John Childress is currently Visiting Professor in Strategy and Culture at IE Business School in Madrid and a pioneer in the field of strategy execution, culture change, executive leadership and organization effectiveness, author of several books and numerous articles on leadership, an effective public speaker and workshop facilitator for Boards and senior executive teams. In 1978 John co-founded The Senn-Delaney Leadership Consulting Group, the first international consulting firm to focus exclusively on culture change, leadership development and senior team alignment. Between 1978 and 2000 he served as its President and CEO and guided the international expansion of the company. His work with senior leadership teams has included companies in crisis (GPU Nuclear – owner of the Three Mile Island Nuclear Plants following the accident), deregulated industries (natural gas pipelines, telecommunications and the breakup of The Bell Telephone Companies), mergers and acquisitions and classic business turnaround scenarios with global organizations from the Fortune 500 and FTSE 250 ranks. He has designed and conducted consulting engagements in the US, UK, Europe, Middle East, Africa, China and Asia. Currently John is an independent advisor to CEO’s, Boards, management teams and organisations on strategy execution, corporate culture, leadership team effectiveness, business performance and executive development. John was born in the Cascade Mountains of Oregon and eventually moved to Carmel Highlands, California during most of his business career. John is a Phi Beta Kappa scholar with a BA degree (Magna cum Laude) from the University of California, a Masters Degree from Harvard University and was a PhD candidate at the University of Hawaii before deciding on a career as a business entrepreneur in the mid-70s. In 1968-69 he attended the American University of Beirut and it was there that his interest in cultures, leadership and group dynamics began to take shape. John Childress resides in London and the south of France with his family and is an avid flyfisherman, with recent trips to Alaska, the Amazon River, Tierra del Fuego, and Kamchatka in the far east of Russia. He is a trustee for Young Virtuosi, a foundation to support talented young musicians. You can reach John at john@johnrchildress.com or john.childress@theprincipiagroup.com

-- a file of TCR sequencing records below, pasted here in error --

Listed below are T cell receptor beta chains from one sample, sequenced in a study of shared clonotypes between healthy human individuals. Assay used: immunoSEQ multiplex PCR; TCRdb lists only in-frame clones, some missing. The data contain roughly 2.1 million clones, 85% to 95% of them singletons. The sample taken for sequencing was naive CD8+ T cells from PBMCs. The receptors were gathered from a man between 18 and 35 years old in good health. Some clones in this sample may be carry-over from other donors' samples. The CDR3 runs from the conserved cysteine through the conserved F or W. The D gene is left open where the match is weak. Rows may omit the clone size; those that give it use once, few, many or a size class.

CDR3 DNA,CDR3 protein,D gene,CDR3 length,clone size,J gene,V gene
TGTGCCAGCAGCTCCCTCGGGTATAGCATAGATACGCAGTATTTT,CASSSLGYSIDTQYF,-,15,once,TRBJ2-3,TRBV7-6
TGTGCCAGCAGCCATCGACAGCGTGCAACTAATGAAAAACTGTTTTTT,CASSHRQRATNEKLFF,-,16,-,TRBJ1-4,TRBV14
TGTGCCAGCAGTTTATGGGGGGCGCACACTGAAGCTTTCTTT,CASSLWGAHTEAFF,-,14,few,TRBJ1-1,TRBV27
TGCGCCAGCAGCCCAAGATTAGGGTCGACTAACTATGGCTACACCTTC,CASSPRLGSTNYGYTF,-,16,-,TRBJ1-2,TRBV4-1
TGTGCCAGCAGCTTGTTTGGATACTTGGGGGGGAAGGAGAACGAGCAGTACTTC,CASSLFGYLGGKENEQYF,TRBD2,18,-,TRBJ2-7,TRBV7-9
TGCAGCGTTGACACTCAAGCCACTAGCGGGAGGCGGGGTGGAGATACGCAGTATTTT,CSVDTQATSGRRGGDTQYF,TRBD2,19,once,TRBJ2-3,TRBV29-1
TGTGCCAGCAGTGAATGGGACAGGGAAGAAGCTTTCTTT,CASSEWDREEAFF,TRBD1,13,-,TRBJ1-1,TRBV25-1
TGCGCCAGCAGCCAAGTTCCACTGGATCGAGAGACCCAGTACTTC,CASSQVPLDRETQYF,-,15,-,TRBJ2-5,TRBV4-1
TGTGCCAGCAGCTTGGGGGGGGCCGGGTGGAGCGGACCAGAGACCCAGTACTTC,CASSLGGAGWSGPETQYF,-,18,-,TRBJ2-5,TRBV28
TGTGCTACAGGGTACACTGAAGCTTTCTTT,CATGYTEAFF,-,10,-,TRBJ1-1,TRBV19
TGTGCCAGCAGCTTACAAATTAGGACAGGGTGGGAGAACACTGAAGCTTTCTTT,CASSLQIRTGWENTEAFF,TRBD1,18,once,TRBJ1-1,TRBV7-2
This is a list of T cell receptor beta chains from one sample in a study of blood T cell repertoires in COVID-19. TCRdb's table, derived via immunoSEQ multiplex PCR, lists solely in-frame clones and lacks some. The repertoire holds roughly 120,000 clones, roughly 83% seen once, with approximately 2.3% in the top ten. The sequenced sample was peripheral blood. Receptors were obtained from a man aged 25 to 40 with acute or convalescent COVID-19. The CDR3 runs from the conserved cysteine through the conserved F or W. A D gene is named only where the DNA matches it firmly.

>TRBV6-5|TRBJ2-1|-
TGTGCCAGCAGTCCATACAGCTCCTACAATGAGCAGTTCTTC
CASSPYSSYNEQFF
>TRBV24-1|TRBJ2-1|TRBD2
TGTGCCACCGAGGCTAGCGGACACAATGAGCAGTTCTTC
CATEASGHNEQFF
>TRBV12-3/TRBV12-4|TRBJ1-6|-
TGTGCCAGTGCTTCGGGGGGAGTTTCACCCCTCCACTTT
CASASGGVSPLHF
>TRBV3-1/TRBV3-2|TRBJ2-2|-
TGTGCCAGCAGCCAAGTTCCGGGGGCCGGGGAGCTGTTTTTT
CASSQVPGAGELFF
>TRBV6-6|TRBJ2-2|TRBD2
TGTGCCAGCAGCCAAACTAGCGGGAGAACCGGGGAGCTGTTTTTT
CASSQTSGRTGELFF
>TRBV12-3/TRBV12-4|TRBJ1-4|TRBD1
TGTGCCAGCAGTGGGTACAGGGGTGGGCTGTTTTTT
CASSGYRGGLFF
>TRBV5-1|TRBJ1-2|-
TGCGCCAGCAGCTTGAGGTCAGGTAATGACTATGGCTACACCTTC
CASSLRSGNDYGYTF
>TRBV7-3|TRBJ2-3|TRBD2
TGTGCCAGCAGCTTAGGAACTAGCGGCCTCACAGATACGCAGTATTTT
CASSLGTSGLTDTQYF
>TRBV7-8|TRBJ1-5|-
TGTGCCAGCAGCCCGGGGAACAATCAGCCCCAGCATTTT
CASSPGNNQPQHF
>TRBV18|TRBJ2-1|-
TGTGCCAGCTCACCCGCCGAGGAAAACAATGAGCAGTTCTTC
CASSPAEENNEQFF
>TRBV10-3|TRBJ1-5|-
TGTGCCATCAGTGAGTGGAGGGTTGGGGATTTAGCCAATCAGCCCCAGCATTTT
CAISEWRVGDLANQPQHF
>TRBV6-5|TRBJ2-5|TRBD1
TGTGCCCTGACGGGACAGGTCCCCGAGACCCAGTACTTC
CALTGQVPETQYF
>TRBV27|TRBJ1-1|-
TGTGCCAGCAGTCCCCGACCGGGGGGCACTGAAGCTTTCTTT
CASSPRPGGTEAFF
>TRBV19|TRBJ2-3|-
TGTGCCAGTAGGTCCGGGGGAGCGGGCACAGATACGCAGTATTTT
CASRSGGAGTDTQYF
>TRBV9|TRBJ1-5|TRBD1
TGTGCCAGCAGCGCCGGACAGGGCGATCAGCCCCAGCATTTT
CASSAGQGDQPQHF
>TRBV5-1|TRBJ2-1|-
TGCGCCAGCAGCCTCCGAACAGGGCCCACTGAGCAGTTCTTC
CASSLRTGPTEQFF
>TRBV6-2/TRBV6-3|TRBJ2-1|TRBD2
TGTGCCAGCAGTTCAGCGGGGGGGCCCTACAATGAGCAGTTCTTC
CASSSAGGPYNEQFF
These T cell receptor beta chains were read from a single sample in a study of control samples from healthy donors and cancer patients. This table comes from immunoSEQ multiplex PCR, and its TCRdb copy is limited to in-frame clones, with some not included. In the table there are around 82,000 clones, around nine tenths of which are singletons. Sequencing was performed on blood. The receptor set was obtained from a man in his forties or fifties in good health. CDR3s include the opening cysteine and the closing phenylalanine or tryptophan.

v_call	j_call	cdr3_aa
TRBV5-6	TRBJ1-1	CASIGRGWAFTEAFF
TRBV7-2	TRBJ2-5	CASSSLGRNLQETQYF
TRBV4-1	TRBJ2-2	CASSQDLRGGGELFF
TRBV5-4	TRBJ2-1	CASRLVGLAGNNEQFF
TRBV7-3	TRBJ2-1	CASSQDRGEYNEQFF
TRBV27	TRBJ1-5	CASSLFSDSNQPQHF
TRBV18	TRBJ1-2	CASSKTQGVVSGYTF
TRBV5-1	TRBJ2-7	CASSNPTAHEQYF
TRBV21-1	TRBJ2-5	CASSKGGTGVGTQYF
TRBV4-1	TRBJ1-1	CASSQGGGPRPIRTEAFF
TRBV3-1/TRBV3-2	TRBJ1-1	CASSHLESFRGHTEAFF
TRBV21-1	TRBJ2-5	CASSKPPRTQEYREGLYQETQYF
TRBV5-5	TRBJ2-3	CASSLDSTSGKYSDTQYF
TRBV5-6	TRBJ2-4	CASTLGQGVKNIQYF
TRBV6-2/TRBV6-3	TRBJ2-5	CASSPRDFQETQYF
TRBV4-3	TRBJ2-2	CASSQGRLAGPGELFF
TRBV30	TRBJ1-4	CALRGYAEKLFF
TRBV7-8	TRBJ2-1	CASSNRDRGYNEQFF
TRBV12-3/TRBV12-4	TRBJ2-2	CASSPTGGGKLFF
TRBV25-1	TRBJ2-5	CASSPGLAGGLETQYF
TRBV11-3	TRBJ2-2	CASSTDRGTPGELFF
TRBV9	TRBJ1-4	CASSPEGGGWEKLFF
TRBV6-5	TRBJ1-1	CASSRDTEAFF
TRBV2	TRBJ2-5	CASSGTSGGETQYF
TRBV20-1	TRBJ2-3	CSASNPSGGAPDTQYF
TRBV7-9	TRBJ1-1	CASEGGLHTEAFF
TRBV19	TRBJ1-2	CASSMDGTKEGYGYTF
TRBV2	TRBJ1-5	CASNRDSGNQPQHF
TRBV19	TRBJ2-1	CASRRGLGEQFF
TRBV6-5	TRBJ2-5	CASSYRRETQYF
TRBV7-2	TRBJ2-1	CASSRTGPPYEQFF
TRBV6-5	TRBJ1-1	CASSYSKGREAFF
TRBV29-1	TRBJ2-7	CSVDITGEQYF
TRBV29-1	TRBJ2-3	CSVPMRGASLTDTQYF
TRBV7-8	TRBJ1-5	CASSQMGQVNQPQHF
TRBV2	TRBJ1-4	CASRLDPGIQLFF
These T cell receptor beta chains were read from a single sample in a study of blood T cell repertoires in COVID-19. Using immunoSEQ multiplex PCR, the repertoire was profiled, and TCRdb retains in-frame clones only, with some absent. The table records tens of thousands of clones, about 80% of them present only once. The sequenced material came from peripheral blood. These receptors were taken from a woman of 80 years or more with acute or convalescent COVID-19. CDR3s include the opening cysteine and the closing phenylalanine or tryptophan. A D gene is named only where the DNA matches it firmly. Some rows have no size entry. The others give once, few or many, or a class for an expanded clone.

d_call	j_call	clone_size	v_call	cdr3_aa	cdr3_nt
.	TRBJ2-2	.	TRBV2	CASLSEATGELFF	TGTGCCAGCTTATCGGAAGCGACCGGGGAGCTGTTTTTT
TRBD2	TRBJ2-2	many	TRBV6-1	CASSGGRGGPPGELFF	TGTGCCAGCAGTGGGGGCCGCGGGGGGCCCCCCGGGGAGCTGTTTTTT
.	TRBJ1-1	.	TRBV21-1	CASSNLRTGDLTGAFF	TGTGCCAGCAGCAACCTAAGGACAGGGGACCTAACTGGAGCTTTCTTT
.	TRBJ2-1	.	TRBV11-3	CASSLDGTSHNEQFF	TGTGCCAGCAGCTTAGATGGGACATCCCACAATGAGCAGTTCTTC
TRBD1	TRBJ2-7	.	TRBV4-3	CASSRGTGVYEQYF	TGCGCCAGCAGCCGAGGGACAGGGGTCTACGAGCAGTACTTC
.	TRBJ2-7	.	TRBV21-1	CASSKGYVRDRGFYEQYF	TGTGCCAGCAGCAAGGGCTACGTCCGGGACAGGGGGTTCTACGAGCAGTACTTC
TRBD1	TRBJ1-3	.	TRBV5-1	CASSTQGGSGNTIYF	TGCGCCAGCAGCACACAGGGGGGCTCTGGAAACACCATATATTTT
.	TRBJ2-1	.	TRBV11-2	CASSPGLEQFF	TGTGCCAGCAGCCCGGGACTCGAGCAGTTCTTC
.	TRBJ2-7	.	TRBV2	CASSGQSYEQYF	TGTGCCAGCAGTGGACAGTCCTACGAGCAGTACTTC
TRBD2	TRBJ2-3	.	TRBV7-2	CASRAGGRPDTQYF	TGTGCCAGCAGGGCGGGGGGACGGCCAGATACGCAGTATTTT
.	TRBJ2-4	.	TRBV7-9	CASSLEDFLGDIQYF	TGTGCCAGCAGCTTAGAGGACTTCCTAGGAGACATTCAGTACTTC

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3 Responses to Are you a valued client or just a job number?

  1. mimijk says:

    I think this is a generational disconnect that is going to take some adjustment. The communication that we are accustomed to – the sense of timeliness, customer service, comprehensive attention and responsiveness – are qualities which were requisite parts of our professional tool-kit. Chances are that these younger company heads are meeting with success with their peers – they are not making it across the generational divide. The problem of course, is that there is still a wealth of business to be had for which they will not be able to compete. On the one hand it’s a shame; on the other if there are lessons learned, then so be it.

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  2. John,
    You touch upon something I’ve been wondering about for quite some time. And perhaps you guys just got “generation gapped”… What do I mean by that? Well – I’ve experienced the same kind of numb or slow reaction from more and more of my contacts lately and i must say, that especially the generation that is following me is carrying the characteristics you describe. Now, I hate to sound like a grumpy old guy (at 45) – abut nevertheless the sense of urgency and the readiness I like about younger people I work with seems to be missing out more and more by their peers these days. It seems like the “wish to want” is far more dominant than “the ability to do”. Now – up until today, I just had it in the back of my head as something I needed to keep in mind as a pointer for shifts in various corporate cultures (my field). – But reading your blog just made it surface as a clear artifact.
    But how do you react wisely to it? – Is it really a case of them not wanting to work with you? – I doubt it, but I still find myself struggling with finding a good way to communicate over the generation gap – because that is what I think it is…
    Thanks for sharing John.
    Kind regards
    Jens Victor

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  3. I have experienced the same diminished service.
    I wonder what kind of service young talent expects for their business? Are they willing to “be a number?” Disregard deadlines? If they are frustrated by poor service, is it a generational issue or a recognition issue?

    Like